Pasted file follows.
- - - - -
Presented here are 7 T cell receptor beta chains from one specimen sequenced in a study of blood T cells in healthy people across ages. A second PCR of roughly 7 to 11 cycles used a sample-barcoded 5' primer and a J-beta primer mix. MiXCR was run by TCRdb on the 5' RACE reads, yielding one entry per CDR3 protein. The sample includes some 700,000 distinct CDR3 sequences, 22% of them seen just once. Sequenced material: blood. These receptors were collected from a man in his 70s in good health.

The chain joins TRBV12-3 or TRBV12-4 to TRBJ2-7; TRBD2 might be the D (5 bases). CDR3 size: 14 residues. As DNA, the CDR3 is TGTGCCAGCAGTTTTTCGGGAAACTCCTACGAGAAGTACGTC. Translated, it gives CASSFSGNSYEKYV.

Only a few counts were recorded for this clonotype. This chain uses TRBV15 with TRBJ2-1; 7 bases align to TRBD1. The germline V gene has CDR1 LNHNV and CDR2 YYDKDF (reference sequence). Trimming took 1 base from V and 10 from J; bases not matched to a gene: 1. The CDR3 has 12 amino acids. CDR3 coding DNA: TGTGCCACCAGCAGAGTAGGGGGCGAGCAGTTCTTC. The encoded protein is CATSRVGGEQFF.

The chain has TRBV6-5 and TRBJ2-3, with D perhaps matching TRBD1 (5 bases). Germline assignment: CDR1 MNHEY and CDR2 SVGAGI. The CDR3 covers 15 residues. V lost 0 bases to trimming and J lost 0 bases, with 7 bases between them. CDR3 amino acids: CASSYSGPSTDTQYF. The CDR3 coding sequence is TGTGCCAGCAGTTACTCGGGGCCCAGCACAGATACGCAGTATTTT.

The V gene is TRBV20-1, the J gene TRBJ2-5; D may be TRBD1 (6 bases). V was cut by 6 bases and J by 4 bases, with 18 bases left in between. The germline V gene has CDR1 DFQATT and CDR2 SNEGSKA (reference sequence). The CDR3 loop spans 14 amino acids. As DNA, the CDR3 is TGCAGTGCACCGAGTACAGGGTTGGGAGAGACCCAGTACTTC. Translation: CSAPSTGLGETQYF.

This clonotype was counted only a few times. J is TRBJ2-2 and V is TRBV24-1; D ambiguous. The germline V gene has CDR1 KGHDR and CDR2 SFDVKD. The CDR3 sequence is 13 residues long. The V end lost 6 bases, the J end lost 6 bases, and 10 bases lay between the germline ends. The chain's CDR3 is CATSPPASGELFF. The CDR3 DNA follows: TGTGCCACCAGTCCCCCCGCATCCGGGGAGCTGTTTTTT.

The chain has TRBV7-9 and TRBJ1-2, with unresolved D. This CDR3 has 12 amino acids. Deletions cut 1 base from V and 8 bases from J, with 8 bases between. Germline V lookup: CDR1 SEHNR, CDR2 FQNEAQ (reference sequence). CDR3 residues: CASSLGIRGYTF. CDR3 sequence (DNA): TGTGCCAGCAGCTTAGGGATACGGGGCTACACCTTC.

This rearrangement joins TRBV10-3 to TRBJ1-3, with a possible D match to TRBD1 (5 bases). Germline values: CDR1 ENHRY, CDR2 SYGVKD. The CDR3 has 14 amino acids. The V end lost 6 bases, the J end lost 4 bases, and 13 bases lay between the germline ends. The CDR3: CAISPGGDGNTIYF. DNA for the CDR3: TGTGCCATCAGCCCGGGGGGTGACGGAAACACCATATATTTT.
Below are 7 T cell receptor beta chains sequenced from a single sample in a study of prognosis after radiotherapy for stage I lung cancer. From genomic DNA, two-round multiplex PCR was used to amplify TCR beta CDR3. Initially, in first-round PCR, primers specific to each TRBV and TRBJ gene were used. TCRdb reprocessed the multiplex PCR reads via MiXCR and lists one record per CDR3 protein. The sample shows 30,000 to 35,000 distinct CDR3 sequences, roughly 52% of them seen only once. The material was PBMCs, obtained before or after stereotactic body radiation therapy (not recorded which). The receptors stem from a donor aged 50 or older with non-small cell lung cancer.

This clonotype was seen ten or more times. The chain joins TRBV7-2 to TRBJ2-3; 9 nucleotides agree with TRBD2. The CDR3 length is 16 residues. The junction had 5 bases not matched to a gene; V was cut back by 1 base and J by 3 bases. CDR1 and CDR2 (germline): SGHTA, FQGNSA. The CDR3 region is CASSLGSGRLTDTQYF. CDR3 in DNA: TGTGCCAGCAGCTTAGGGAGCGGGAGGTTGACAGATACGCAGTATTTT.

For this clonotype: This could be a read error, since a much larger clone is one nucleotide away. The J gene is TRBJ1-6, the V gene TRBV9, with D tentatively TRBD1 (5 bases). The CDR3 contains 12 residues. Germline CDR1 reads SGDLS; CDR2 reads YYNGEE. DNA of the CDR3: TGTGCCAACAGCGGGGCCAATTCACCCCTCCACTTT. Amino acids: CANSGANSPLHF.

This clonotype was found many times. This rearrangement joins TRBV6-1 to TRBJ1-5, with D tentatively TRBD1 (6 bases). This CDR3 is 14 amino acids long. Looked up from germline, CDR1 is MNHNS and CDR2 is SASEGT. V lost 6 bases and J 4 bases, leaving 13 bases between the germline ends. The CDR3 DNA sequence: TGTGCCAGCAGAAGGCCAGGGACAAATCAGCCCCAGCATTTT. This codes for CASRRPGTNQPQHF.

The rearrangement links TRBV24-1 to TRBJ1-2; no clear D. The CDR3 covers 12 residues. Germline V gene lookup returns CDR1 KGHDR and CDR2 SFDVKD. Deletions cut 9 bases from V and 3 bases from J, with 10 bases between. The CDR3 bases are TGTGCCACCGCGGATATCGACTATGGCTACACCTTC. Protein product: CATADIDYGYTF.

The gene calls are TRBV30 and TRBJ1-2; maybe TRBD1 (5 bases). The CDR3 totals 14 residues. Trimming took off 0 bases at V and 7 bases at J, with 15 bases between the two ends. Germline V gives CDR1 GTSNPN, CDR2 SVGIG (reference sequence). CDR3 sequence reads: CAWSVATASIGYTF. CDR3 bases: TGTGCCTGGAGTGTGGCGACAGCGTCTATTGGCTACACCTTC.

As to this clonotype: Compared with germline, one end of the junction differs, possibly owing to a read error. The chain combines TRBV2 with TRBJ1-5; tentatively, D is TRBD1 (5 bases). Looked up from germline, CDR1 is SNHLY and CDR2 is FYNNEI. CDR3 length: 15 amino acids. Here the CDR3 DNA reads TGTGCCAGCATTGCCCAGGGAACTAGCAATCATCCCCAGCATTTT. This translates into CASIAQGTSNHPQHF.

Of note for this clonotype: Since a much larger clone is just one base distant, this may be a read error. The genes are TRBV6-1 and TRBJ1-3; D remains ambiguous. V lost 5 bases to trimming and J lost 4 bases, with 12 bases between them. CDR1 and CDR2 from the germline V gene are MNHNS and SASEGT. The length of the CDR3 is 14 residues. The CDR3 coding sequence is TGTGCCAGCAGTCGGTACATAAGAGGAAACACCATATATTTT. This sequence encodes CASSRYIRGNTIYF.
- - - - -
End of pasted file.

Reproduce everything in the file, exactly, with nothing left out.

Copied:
Presented here are 7 T cell receptor beta chains from one specimen sequenced in a study of blood T cells in healthy people across ages. A second PCR of roughly 7 to 11 cycles used a sample-barcoded 5' primer and a J-beta primer mix. MiXCR was run by TCRdb on the 5' RACE reads, yielding one entry per CDR3 protein. The sample includes some 700,000 distinct CDR3 sequences, 22% of them seen just once. Sequenced material: blood. These receptors were collected from a man in his 70s in good health.

The chain joins TRBV12-3 or TRBV12-4 to TRBJ2-7; TRBD2 might be the D (5 bases). CDR3 size: 14 residues. As DNA, the CDR3 is TGTGCCAGCAGTTTTTCGGGAAACTCCTACGAGAAGTACGTC. Translated, it gives CASSFSGNSYEKYV.

Only a few counts were recorded for this clonotype. This chain uses TRBV15 with TRBJ2-1; 7 bases align to TRBD1. The germline V gene has CDR1 LNHNV and CDR2 YYDKDF (reference sequence). Trimming took 1 base from V and 10 from J; bases not matched to a gene: 1. The CDR3 has 12 amino acids. CDR3 coding DNA: TGTGCCACCAGCAGAGTAGGGGGCGAGCAGTTCTTC. The encoded protein is CATSRVGGEQFF.

The chain has TRBV6-5 and TRBJ2-3, with D perhaps matching TRBD1 (5 bases). Germline assignment: CDR1 MNHEY and CDR2 SVGAGI. The CDR3 covers 15 residues. V lost 0 bases to trimming and J lost 0 bases, with 7 bases between them. CDR3 amino acids: CASSYSGPSTDTQYF. The CDR3 coding sequence is TGTGCCAGCAGTTACTCGGGGCCCAGCACAGATACGCAGTATTTT.

The V gene is TRBV20-1, the J gene TRBJ2-5; D may be TRBD1 (6 bases). V was cut by 6 bases and J by 4 bases, with 18 bases left in between. The germline V gene has CDR1 DFQATT and CDR2 SNEGSKA (reference sequence). The CDR3 loop spans 14 amino acids. As DNA, the CDR3 is TGCAGTGCACCGAGTACAGGGTTGGGAGAGACCCAGTACTTC. Translation: CSAPSTGLGETQYF.

This clonotype was counted only a few times. J is TRBJ2-2 and V is TRBV24-1; D ambiguous. The germline V gene has CDR1 KGHDR and CDR2 SFDVKD. The CDR3 sequence is 13 residues long. The V end lost 6 bases, the J end lost 6 bases, and 10 bases lay between the germline ends. The chain's CDR3 is CATSPPASGELFF. The CDR3 DNA follows: TGTGCCACCAGTCCCCCCGCATCCGGGGAGCTGTTTTTT.

The chain has TRBV7-9 and TRBJ1-2, with unresolved D. This CDR3 has 12 amino acids. Deletions cut 1 base from V and 8 bases from J, with 8 bases between. Germline V lookup: CDR1 SEHNR, CDR2 FQNEAQ (reference sequence). CDR3 residues: CASSLGIRGYTF. CDR3 sequence (DNA): TGTGCCAGCAGCTTAGGGATACGGGGCTACACCTTC.

This rearrangement joins TRBV10-3 to TRBJ1-3, with a possible D match to TRBD1 (5 bases). Germline values: CDR1 ENHRY, CDR2 SYGVKD. The CDR3 has 14 amino acids. The V end lost 6 bases, the J end lost 4 bases, and 13 bases lay between the germline ends. The CDR3: CAISPGGDGNTIYF. DNA for the CDR3: TGTGCCATCAGCCCGGGGGGTGACGGAAACACCATATATTTT.
Below are 7 T cell receptor beta chains sequenced from a single sample in a study of prognosis after radiotherapy for stage I lung cancer. From genomic DNA, two-round multiplex PCR was used to amplify TCR beta CDR3. Initially, in first-round PCR, primers specific to each TRBV and TRBJ gene were used. TCRdb reprocessed the multiplex PCR reads via MiXCR and lists one record per CDR3 protein. The sample shows 30,000 to 35,000 distinct CDR3 sequences, roughly 52% of them seen only once. The material was PBMCs, obtained before or after stereotactic body radiation therapy (not recorded which). The receptors stem from a donor aged 50 or older with non-small cell lung cancer.

This clonotype was seen ten or more times. The chain joins TRBV7-2 to TRBJ2-3; 9 nucleotides agree with TRBD2. The CDR3 length is 16 residues. The junction had 5 bases not matched to a gene; V was cut back by 1 base and J by 3 bases. CDR1 and CDR2 (germline): SGHTA, FQGNSA. The CDR3 region is CASSLGSGRLTDTQYF. CDR3 in DNA: TGTGCCAGCAGCTTAGGGAGCGGGAGGTTGACAGATACGCAGTATTTT.

For this clonotype: This could be a read error, since a much larger clone is one nucleotide away. The J gene is TRBJ1-6, the V gene TRBV9, with D tentatively TRBD1 (5 bases). The CDR3 contains 12 residues. Germline CDR1 reads SGDLS; CDR2 reads YYNGEE. DNA of the CDR3: TGTGCCAACAGCGGGGCCAATTCACCCCTCCACTTT. Amino acids: CANSGANSPLHF.

This clonotype was found many times. This rearrangement joins TRBV6-1 to TRBJ1-5, with D tentatively TRBD1 (6 bases). This CDR3 is 14 amino acids long. Looked up from germline, CDR1 is MNHNS and CDR2 is SASEGT. V lost 6 bases and J 4 bases, leaving 13 bases between the germline ends. The CDR3 DNA sequence: TGTGCCAGCAGAAGGCCAGGGACAAATCAGCCCCAGCATTTT. This codes for CASRRPGTNQPQHF.

The rearrangement links TRBV24-1 to TRBJ1-2; no clear D. The CDR3 covers 12 residues. Germline V gene lookup returns CDR1 KGHDR and CDR2 SFDVKD. Deletions cut 9 bases from V and 3 bases from J, with 10 bases between. The CDR3 bases are TGTGCCACCGCGGATATCGACTATGGCTACACCTTC. Protein product: CATADIDYGYTF.

The gene calls are TRBV30 and TRBJ1-2; maybe TRBD1 (5 bases). The CDR3 totals 14 residues. Trimming took off 0 bases at V and 7 bases at J, with 15 bases between the two ends. Germline V gives CDR1 GTSNPN, CDR2 SVGIG (reference sequence). CDR3 sequence reads: CAWSVATASIGYTF. CDR3 bases: TGTGCCTGGAGTGTGGCGACAGCGTCTATTGGCTACACCTTC.

As to this clonotype: Compared with germline, one end of the junction differs, possibly owing to a read error. The chain combines TRBV2 with TRBJ1-5; tentatively, D is TRBD1 (5 bases). Looked up from germline, CDR1 is SNHLY and CDR2 is FYNNEI. CDR3 length: 15 amino acids. Here the CDR3 DNA reads TGTGCCAGCATTGCCCAGGGAACTAGCAATCATCCCCAGCATTTT. This translates into CASIAQGTSNHPQHF.

Of note for this clonotype: Since a much larger clone is just one base distant, this may be a read error. The genes are TRBV6-1 and TRBJ1-3; D remains ambiguous. V lost 5 bases to trimming and J lost 4 bases, with 12 bases between them. CDR1 and CDR2 from the germline V gene are MNHNS and SASEGT. The length of the CDR3 is 14 residues. The CDR3 coding sequence is TGTGCCAGCAGTCGGTACATAAGAGGAAACACCATATATTTT. This sequence encodes CASSRYIRGNTIYF.